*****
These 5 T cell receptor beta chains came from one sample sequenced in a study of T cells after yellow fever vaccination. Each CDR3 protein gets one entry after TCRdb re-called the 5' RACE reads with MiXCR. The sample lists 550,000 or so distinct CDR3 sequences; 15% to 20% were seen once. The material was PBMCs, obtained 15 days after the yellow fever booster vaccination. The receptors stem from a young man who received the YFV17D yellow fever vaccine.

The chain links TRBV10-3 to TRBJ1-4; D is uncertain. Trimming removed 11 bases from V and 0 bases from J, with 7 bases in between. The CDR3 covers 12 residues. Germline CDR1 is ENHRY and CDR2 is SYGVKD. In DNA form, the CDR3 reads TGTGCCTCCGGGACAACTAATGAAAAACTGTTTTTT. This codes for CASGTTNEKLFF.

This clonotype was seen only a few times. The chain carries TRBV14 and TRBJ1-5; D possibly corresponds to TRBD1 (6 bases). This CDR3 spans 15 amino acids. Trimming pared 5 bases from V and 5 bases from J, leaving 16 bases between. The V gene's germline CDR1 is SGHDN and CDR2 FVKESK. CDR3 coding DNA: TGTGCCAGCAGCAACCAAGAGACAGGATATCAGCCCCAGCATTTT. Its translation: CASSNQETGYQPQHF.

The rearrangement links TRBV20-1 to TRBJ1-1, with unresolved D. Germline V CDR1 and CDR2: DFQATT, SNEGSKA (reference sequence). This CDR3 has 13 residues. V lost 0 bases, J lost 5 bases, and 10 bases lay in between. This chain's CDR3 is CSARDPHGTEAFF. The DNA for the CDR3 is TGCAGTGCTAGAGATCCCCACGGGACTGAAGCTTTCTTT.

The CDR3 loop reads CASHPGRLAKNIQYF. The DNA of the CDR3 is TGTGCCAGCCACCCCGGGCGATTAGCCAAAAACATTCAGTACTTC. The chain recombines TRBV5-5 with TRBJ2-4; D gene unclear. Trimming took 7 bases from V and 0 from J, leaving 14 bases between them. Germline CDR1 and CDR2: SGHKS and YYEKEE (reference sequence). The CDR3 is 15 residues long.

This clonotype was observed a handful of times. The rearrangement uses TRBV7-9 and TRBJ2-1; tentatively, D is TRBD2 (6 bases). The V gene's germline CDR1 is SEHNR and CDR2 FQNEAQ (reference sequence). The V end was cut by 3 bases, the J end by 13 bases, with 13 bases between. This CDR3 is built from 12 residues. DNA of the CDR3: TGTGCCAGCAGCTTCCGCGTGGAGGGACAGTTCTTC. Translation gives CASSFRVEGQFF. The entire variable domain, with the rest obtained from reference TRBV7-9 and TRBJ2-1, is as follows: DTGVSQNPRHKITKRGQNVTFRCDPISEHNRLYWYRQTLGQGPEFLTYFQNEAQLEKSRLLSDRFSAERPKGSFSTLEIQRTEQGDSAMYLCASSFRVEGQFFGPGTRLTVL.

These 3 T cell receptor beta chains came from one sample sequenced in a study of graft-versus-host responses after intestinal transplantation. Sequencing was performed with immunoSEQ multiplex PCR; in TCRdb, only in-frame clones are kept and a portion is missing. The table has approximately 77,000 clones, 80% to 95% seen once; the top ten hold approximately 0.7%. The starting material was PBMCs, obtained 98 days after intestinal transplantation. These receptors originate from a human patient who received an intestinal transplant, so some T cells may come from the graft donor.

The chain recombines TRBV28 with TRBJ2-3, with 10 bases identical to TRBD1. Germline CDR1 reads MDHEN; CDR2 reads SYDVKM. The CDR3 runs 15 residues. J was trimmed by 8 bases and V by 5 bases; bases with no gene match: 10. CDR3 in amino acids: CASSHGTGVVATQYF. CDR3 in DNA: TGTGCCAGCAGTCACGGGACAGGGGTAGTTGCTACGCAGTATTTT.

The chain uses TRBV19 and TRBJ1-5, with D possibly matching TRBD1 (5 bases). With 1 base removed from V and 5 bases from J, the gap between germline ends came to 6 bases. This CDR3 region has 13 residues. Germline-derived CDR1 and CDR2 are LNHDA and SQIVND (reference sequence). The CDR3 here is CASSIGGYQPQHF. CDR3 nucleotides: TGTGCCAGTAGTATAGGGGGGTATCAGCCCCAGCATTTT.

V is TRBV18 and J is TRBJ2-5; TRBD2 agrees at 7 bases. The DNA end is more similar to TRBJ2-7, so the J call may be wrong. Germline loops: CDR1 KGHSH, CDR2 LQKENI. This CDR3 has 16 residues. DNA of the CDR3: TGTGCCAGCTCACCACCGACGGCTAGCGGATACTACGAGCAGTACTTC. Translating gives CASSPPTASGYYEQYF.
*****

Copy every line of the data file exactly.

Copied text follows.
These 5 T cell receptor beta chains came from one sample sequenced in a study of T cells after yellow fever vaccination. Each CDR3 protein gets one entry after TCRdb re-called the 5' RACE reads with MiXCR. The sample lists 550,000 or so distinct CDR3 sequences; 15% to 20% were seen once. The material was PBMCs, obtained 15 days after the yellow fever booster vaccination. The receptors stem from a young man who received the YFV17D yellow fever vaccine.

The chain links TRBV10-3 to TRBJ1-4; D is uncertain. Trimming removed 11 bases from V and 0 bases from J, with 7 bases in between. The CDR3 covers 12 residues. Germline CDR1 is ENHRY and CDR2 is SYGVKD. In DNA form, the CDR3 reads TGTGCCTCCGGGACAACTAATGAAAAACTGTTTTTT. This codes for CASGTTNEKLFF.

This clonotype was seen only a few times. The chain carries TRBV14 and TRBJ1-5; D possibly corresponds to TRBD1 (6 bases). This CDR3 spans 15 amino acids. Trimming pared 5 bases from V and 5 bases from J, leaving 16 bases between. The V gene's germline CDR1 is SGHDN and CDR2 FVKESK. CDR3 coding DNA: TGTGCCAGCAGCAACCAAGAGACAGGATATCAGCCCCAGCATTTT. Its translation: CASSNQETGYQPQHF.

The rearrangement links TRBV20-1 to TRBJ1-1, with unresolved D. Germline V CDR1 and CDR2: DFQATT, SNEGSKA (reference sequence). This CDR3 has 13 residues. V lost 0 bases, J lost 5 bases, and 10 bases lay in between. This chain's CDR3 is CSARDPHGTEAFF. The DNA for the CDR3 is TGCAGTGCTAGAGATCCCCACGGGACTGAAGCTTTCTTT.

The CDR3 loop reads CASHPGRLAKNIQYF. The DNA of the CDR3 is TGTGCCAGCCACCCCGGGCGATTAGCCAAAAACATTCAGTACTTC. The chain recombines TRBV5-5 with TRBJ2-4; D gene unclear. Trimming took 7 bases from V and 0 from J, leaving 14 bases between them. Germline CDR1 and CDR2: SGHKS and YYEKEE (reference sequence). The CDR3 is 15 residues long.

This clonotype was observed a handful of times. The rearrangement uses TRBV7-9 and TRBJ2-1; tentatively, D is TRBD2 (6 bases). The V gene's germline CDR1 is SEHNR and CDR2 FQNEAQ (reference sequence). The V end was cut by 3 bases, the J end by 13 bases, with 13 bases between. This CDR3 is built from 12 residues. DNA of the CDR3: TGTGCCAGCAGCTTCCGCGTGGAGGGACAGTTCTTC. Translation gives CASSFRVEGQFF. The entire variable domain, with the rest obtained from reference TRBV7-9 and TRBJ2-1, is as follows: DTGVSQNPRHKITKRGQNVTFRCDPISEHNRLYWYRQTLGQGPEFLTYFQNEAQLEKSRLLSDRFSAERPKGSFSTLEIQRTEQGDSAMYLCASSFRVEGQFFGPGTRLTVL.

These 3 T cell receptor beta chains came from one sample sequenced in a study of graft-versus-host responses after intestinal transplantation. Sequencing was performed with immunoSEQ multiplex PCR; in TCRdb, only in-frame clones are kept and a portion is missing. The table has approximately 77,000 clones, 80% to 95% seen once; the top ten hold approximately 0.7%. The starting material was PBMCs, obtained 98 days after intestinal transplantation. These receptors originate from a human patient who received an intestinal transplant, so some T cells may come from the graft donor.

The chain recombines TRBV28 with TRBJ2-3, with 10 bases identical to TRBD1. Germline CDR1 reads MDHEN; CDR2 reads SYDVKM. The CDR3 runs 15 residues. J was trimmed by 8 bases and V by 5 bases; bases with no gene match: 10. CDR3 in amino acids: CASSHGTGVVATQYF. CDR3 in DNA: TGTGCCAGCAGTCACGGGACAGGGGTAGTTGCTACGCAGTATTTT.

The chain uses TRBV19 and TRBJ1-5, with D possibly matching TRBD1 (5 bases). With 1 base removed from V and 5 bases from J, the gap between germline ends came to 6 bases. This CDR3 region has 13 residues. Germline-derived CDR1 and CDR2 are LNHDA and SQIVND (reference sequence). The CDR3 here is CASSIGGYQPQHF. CDR3 nucleotides: TGTGCCAGTAGTATAGGGGGGTATCAGCCCCAGCATTTT.

V is TRBV18 and J is TRBJ2-5; TRBD2 agrees at 7 bases. The DNA end is more similar to TRBJ2-7, so the J call may be wrong. Germline loops: CDR1 KGHSH, CDR2 LQKENI. This CDR3 has 16 residues. DNA of the CDR3: TGTGCCAGCTCACCACCGACGGCTAGCGGATACTACGAGCAGTACTTC. Translating gives CASSPPTASGYYEQYF.